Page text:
Clause 3.3 reads as follows,

“3.3 If either Party disputes whether an event specified in paragraphs 3.2.1 and 3.2.2 has occurred, such Party may, within forty-five days after receipt of notice of termination from the other Party, refer the matter to arbitration pursuant to paragraph 3.4 and the Contract shall not be terminated on account of such event except in accordance with the terms of any resulting award.”

 

  1. Paragraph 3.2 sets out circumstances under which termination of the sub-contract may be effected by either the First Respondent [Para.3.2.1] or the Applicant [Para.3.2.2].

 

  1. It is common ground that none of the parties have pleaded any fact of a termination event having occurred under Sub-contract No.J4104-22606; in addition see Para.14 below. 

 

With this background, in mind, I find Clause 3.4 bears no relevance to the contest between the parties.

 

  1. The next question is whether the Applicant can rely upon the Settlement of Disputes Clause 17, in the Contract Procurement Reference number KCCA/SVRCS/2013-2014/00199.

 

  1. From the pleadings and evidence of communication between the parties, I have derived the following relevant facts to this Application: -

 

  1. the balance sum of UShs.588,139,263/= remains unpaid to date [Para.9 Paul Nalukoola Muwanga Affidavit in Support];
  2. in the course of service delivery, the Respondents are aware and did consent to additional expenses incurred by the Applicant, worth UShs.184,900,000/= in respect of 80 traffic census points [Para.10 Paul Nalukoola Muwanga Affidavit in Support];
  3. the First Respondent has refused to pay all the outstanding amounts, despite the same having been raised in Project Review Meetings with the Second Respondent’s officers, hence the dispute between the parties [Para.11 Paul Nalukoola Muwanga Affidavit in Support]; and
  4. there now exists a dispute between the Parties regarding payments due to the Applicant.

 

  1. The pertinent information from the contract documentation is as follows: -
    1. GCC

4.1 The documents forming the Contract shall be interpreted in the following order of priority:-

  1. Agreement,
  2. Any letter of bid acceptance,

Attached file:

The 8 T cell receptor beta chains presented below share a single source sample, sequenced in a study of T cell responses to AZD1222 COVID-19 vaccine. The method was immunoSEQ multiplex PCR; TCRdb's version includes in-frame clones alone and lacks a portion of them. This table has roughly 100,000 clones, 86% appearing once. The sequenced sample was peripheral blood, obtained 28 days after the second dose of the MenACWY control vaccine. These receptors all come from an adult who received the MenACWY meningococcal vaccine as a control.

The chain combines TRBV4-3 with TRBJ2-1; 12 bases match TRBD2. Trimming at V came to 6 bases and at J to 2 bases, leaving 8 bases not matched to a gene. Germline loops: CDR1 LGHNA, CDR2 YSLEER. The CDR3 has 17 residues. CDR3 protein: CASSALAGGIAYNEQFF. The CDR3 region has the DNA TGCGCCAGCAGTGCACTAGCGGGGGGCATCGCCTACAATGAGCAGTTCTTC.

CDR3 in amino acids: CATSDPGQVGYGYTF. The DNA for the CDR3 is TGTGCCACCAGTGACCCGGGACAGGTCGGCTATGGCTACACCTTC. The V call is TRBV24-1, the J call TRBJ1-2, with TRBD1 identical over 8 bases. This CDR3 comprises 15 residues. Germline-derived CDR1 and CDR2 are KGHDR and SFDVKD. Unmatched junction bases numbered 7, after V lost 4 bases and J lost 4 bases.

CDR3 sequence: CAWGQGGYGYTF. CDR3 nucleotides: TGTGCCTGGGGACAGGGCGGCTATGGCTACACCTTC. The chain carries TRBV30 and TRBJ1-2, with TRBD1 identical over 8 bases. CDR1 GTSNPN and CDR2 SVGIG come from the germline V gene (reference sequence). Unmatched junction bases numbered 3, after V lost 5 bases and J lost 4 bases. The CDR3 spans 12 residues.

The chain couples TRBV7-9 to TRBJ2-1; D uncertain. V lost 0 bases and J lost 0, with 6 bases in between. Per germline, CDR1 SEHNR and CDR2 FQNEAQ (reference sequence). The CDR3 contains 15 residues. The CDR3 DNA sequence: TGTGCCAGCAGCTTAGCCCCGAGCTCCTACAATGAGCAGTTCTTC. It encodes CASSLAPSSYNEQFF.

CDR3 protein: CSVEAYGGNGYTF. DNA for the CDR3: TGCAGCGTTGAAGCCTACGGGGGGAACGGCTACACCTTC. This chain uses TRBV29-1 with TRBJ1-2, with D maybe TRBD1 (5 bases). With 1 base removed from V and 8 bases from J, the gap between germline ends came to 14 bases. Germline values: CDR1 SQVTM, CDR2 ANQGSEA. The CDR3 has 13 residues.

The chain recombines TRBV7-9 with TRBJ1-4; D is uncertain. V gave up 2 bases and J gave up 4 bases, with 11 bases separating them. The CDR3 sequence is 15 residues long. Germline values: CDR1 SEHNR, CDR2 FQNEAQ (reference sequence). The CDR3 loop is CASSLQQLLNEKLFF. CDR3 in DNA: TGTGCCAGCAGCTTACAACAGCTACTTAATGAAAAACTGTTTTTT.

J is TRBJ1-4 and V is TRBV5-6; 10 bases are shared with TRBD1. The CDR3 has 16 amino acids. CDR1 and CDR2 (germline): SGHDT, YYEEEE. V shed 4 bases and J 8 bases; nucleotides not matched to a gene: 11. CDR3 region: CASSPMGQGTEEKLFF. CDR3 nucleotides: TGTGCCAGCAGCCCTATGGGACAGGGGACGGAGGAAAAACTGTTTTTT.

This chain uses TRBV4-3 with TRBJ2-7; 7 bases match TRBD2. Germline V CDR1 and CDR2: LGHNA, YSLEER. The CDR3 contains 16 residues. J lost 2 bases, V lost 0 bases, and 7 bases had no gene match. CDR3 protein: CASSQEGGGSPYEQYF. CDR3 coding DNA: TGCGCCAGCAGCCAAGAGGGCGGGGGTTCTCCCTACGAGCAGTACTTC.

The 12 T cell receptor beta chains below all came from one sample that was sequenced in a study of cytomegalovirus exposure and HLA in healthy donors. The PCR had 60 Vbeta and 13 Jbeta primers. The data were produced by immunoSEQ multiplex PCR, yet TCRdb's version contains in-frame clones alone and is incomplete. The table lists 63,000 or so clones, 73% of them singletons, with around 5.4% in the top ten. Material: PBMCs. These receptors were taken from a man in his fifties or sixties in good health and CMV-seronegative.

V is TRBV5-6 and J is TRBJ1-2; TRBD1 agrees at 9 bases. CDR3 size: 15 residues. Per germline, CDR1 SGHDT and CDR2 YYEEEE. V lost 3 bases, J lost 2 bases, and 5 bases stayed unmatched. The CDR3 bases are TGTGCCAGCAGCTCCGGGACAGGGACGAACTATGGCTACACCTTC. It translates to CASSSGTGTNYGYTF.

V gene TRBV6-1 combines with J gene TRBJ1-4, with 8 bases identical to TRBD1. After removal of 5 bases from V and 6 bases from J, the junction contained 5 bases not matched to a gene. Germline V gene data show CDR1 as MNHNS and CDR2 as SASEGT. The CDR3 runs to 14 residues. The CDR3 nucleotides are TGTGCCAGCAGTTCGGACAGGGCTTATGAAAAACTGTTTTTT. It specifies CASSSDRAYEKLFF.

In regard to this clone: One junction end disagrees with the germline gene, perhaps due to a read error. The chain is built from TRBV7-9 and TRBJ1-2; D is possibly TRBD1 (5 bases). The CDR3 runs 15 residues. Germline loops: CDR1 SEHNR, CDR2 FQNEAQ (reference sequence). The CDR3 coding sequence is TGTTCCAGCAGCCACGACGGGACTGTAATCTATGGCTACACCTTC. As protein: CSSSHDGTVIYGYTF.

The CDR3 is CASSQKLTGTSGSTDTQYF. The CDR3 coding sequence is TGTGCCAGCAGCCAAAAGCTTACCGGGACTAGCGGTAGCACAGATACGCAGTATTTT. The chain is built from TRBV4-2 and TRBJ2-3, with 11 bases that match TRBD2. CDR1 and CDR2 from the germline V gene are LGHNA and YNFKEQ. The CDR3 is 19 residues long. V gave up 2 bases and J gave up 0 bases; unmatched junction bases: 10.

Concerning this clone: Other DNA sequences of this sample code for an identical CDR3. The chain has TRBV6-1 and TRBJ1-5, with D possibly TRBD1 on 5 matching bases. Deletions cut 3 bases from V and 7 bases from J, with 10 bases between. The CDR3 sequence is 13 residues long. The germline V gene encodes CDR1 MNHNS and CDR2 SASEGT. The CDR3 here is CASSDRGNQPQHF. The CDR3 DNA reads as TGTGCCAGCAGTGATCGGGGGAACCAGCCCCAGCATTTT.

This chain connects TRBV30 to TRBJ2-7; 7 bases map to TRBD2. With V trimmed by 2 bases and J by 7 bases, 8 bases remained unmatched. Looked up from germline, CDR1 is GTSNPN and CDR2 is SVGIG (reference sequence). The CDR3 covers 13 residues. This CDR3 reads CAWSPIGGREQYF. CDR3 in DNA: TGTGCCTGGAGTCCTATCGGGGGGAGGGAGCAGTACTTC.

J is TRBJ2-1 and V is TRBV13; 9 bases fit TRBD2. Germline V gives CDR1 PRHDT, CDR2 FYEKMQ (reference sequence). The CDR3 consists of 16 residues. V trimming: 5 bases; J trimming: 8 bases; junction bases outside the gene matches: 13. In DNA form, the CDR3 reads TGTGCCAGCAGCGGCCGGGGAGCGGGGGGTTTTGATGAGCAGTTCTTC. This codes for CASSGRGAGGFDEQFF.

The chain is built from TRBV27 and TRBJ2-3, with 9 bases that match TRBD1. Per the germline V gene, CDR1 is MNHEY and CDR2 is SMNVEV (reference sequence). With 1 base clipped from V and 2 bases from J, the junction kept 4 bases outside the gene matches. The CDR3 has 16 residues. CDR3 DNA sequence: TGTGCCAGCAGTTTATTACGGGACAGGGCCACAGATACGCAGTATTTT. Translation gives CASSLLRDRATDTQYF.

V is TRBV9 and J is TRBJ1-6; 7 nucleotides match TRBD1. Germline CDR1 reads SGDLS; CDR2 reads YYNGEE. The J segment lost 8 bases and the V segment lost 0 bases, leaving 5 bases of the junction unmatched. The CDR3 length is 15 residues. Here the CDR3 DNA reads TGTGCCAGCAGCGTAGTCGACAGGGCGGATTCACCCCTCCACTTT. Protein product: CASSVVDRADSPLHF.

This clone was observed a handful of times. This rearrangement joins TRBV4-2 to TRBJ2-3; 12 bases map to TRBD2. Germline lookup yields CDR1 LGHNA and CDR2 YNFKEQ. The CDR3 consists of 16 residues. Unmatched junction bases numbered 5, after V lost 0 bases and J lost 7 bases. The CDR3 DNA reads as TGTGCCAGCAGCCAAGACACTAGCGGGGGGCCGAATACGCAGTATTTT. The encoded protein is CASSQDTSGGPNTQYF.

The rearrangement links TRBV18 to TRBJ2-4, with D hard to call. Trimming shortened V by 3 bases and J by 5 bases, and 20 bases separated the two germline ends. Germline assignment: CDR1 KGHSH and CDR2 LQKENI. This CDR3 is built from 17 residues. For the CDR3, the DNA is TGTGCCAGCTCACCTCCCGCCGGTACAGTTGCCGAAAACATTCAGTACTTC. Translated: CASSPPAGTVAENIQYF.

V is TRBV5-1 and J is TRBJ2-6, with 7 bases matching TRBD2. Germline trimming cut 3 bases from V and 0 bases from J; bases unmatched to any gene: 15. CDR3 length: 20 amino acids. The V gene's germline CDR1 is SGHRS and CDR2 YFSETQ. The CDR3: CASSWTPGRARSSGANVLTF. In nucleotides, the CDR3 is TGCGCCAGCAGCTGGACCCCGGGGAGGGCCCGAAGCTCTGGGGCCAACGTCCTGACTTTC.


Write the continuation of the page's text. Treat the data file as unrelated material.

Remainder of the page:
3. Provider’s Bid as amended by clarifications,
  4. Special Conditions of Contract,
  5. General Conditions of Contract,
  6. Statement of Requirements,
  7. Any other document listed in the SCC as forming part of the Contract.
  8. All documents forming the Contract are intended to be correlative, complementary and mutually explanatory.

 

  1. SCC

GCC 4.1(g)

Contract Documents: Other documents following part of contract are:

  • Agreement,
  • Record of negotiation
  • Providers bid
  • Special Conditions of Contract
  • General Conditions of Contract
  • Terms of Reference
  • Any other document listed in the special conditions of contract as forming part of the contract
  • All documents forming the Contract are intended to be correlative, complementary and mutually explanatory.

 

  1. The parties are mentioned within the contract documentation as follows: -
    1. ALL PARTIES

Technical Bid Submission Sheet

Date: 9, October 2013.

Contract procurement Reference number KCCA/SVRCS/2013-2014/00199

 

(e) We, including any associates, Joint Venture partners or Sub contractors for any part of the contract have nationals from eligible countries.

Fugro                    -           UK, France, Netherlands

 

Sub-contractors

TRL                                   -           UK

Aerophoto             -           Uganda

 

  1. We learn from the above that the Technical Bid Submission Sheet required disclosure by the parties of the sub-contractors. 

 

  1. Keen study of the contract documents, indicates that the disclosure in turn obligated the Applicant and First Respondent had to agree and designate the member in Charge, within the GCC and SCC as follows:-

 

GCC – Definitions – Clause 1.2(j)

“member in charge” means the entity authorized to act on all the Members behalf in exercising all the Providers’ rights and obligations towards the Procuring and Disposing Entity under the Contract and named in the SCC.

 

b) Clause 35 - GCC

Joint venture, Consortium or Association

 

35.1 … The joint venture, consortium, or association shall designate one party to act as the Member in Charge with authority to bind the joint venture, consortium, or association and to act on their behalf in exercising all the Provider’s rights and obligations towards the Procuring and Disposing Entity under the Contract, including without limitation the receiving of instructions and payments from the Procuring and Disposing Entity.

 

  1. SCC

GCC 1.2(J)

Member in Charge: FUGRO APERIO LTD.

 

  1. It is clear from the above that the parties designated the First Respondent as the Member in Charge.

 

Otherwise stated the Second Respondent was aware that the signatory Fugro is but a principal of the team listed out in the Technical Bid Submission Sheet.

 

  1. Designating the member in charge has several implications throughout the contract on the team structure or assignments.

 

  1. Clause 35.2 further states, “The composition or the constitution of the joint venture, consortium, or association shall not be altered without the prior consent of the Procuring and Disposing Entity.  Any alteration of the composition of the joint venture, consortium or association without the prior written consent of the Procuring and Disposing Entity shall be considered a breach of contract. ”